Our daily roundup of retirement news your clients may be thinking about.

5 biggest retirement planning changes for 2015

Clients need to be aware of the various changes that will affect retirement planning next year, according to an article on Forbes. The changes are decreased creditor protection for inherited IRAs and the inclusion of qualified longevity annuities in 401(k) plans. Those who engage in retirement planning also need to know that there will be a reduction in the number of IRA to IRA rollovers, an increased access to annuities in target date funds; and the creation of the myRA. –Forbes

The hidden pitfalls of collecting Social Security benefits from your ex

Clients who want to file for a spousal benefit on their former spouse's record before full retirement age need to know that their plan is in sync with the Social Security Administration's "deeming" rules, according to an article on Time Money. Also, if these clients meet all the requirements, they will be allowed to file for a spousal benefit, but the move would also mean they will be filing for their own retirement benefit, which will be reduced as they haven't reached their FRA. –Time Money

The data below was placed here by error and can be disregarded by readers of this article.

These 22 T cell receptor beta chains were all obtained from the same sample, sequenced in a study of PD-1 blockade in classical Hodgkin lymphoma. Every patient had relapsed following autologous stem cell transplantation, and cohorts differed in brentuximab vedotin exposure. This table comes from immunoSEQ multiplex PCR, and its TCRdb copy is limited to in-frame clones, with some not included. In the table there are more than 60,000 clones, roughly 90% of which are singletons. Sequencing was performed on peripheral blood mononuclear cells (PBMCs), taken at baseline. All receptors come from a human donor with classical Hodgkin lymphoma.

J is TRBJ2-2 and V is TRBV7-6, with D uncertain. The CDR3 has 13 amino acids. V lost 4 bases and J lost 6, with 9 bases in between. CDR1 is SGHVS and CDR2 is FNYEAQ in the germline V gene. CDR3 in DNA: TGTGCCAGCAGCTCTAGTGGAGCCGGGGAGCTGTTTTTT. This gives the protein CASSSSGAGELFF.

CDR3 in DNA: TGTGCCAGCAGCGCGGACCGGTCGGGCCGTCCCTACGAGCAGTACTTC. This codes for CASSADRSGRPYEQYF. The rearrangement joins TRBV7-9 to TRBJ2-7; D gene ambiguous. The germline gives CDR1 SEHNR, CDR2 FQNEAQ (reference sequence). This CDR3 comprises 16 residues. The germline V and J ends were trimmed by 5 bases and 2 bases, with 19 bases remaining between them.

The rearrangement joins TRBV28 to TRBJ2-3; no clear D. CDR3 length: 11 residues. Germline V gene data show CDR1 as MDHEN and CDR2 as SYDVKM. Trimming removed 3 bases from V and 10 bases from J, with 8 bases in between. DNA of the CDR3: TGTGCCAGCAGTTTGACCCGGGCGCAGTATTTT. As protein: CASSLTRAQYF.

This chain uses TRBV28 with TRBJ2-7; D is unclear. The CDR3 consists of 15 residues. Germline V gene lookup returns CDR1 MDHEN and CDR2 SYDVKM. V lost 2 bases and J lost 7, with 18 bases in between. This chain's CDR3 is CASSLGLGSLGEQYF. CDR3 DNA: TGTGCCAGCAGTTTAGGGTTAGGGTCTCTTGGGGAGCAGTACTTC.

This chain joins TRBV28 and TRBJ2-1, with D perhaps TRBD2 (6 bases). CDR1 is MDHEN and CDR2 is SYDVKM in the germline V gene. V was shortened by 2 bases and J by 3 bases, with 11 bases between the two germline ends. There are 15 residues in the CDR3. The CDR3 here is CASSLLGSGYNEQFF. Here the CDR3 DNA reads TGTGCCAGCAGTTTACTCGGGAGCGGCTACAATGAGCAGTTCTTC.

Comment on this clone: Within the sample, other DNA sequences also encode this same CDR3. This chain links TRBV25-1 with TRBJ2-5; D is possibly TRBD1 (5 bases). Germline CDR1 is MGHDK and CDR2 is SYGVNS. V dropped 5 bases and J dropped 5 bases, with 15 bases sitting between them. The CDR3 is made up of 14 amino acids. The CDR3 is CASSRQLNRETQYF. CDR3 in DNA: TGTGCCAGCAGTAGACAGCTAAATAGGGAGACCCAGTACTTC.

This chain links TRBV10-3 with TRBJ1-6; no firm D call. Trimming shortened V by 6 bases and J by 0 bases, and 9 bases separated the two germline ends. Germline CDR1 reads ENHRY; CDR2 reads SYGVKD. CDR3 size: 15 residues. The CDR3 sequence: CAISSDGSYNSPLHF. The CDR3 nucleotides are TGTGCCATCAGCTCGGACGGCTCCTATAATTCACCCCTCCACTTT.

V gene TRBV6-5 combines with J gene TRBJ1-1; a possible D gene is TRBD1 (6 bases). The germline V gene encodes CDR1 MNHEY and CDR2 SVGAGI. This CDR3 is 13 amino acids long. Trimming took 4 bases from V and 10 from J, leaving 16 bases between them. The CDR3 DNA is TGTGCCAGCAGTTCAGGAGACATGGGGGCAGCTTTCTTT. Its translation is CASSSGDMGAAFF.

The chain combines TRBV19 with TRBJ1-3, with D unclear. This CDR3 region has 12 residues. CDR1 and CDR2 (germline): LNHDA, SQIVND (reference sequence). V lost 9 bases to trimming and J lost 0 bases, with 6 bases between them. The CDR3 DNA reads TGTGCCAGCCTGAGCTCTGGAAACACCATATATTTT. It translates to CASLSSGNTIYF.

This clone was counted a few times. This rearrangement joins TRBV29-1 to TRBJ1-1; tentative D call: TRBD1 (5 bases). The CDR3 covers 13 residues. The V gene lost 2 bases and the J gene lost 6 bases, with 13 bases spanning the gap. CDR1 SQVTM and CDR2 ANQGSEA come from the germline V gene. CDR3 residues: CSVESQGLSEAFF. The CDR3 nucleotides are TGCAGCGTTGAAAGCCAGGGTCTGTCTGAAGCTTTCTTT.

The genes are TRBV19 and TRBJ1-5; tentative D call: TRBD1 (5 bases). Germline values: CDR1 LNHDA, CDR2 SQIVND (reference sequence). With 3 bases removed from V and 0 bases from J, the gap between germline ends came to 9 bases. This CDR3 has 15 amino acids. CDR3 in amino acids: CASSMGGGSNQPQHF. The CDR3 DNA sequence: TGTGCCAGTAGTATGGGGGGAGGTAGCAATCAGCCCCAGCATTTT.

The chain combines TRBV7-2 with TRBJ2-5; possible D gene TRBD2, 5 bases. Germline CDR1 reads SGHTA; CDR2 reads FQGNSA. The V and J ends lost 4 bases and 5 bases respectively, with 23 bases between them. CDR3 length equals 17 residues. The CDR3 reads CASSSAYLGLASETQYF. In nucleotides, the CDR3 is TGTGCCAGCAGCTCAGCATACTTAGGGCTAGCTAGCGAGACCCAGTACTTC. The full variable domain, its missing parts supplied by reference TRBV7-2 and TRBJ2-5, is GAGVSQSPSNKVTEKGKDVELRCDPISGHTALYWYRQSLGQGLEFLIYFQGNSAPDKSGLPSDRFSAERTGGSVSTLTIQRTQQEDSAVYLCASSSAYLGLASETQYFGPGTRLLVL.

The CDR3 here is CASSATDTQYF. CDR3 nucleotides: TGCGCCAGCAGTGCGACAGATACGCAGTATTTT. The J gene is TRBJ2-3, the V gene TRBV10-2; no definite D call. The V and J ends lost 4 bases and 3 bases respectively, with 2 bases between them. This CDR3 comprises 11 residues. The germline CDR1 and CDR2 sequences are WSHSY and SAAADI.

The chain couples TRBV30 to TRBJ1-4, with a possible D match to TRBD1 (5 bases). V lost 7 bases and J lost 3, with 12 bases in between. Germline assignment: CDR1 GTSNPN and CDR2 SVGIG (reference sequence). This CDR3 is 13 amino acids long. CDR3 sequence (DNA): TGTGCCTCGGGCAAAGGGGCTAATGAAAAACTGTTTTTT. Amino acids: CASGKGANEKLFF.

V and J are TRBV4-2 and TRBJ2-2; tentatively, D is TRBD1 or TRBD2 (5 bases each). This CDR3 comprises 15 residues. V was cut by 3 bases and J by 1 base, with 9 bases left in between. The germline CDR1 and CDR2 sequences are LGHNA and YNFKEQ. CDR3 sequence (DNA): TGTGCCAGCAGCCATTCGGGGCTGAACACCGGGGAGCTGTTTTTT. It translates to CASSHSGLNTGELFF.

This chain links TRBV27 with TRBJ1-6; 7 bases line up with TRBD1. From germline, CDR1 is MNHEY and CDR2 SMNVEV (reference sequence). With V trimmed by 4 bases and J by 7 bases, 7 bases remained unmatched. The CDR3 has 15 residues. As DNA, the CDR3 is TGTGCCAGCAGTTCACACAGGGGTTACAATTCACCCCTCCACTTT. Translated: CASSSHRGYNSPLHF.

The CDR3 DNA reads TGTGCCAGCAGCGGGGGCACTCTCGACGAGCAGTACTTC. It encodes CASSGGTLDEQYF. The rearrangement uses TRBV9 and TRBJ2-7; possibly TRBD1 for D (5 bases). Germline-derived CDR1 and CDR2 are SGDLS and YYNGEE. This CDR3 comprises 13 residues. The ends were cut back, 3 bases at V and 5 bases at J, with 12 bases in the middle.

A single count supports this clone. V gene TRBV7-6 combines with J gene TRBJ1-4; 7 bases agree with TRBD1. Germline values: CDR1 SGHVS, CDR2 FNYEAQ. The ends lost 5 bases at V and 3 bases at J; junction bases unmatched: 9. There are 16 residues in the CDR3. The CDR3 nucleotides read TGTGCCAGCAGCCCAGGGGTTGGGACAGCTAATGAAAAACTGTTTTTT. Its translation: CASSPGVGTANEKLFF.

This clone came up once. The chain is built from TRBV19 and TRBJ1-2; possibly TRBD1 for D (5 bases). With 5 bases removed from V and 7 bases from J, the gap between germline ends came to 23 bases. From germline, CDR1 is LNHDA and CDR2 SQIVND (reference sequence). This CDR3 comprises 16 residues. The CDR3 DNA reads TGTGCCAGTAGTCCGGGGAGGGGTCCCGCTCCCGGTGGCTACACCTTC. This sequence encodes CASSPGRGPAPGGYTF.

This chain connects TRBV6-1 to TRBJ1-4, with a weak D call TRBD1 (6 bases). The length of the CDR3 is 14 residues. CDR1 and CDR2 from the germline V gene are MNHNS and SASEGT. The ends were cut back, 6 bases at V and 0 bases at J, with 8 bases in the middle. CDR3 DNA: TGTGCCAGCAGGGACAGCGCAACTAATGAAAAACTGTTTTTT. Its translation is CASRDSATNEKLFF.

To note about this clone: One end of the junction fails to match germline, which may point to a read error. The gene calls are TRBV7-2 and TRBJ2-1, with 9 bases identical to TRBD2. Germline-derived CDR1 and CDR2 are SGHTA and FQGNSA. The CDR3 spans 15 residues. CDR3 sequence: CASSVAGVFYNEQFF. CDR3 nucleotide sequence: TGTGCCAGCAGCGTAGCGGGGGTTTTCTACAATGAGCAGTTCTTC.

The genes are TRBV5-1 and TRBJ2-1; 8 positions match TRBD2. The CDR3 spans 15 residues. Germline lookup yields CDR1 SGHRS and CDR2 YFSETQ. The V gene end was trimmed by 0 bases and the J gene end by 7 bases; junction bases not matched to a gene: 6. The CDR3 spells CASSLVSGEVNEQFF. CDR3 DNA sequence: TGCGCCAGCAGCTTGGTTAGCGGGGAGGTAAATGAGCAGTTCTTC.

3 top dividend stocks for retirees to buy

To ensure they get steady income stream from their stock investments, retirees are advised to choose quality companies with a good record of giving dividends and share backs to shareholders, according to this article on Motley Fool. Some analysts identify stocks of Whole Foods, Target, and Diageo to be top three dividend stocks for retirees to consider. Read what the experts said about these stocks. –Motley Fool

When can I get my inherited Roth IRA?

No tax rules stop beneficiaries of Roth IRAs from taking withdrawals from the account, according to an article on MarketWatch. However, the heirs' access to the funds is restricted by financial institutions where these funds are invested. These financial firms may have put the funds in investments with access limitations but Required Minimum Distributions are allowed by most of these products. –MarketWatch

How not to outlive your retirement savings

New retirees and pre-retirees can avoid outliving their nest eggs if they continue working instead of cutting off their career, and deferring their Social Security benefits, according to this article on CBS Moneywatch. Switching from a traditional to a Roth IRA and using the bucket approach to budgeting are also ways for retirees to ensure their savings will last. Retirement savings will be conserved if retirees opt to relocate to a place with lower cost of living and pay off debt as early as they can. –CBS Moneywatch

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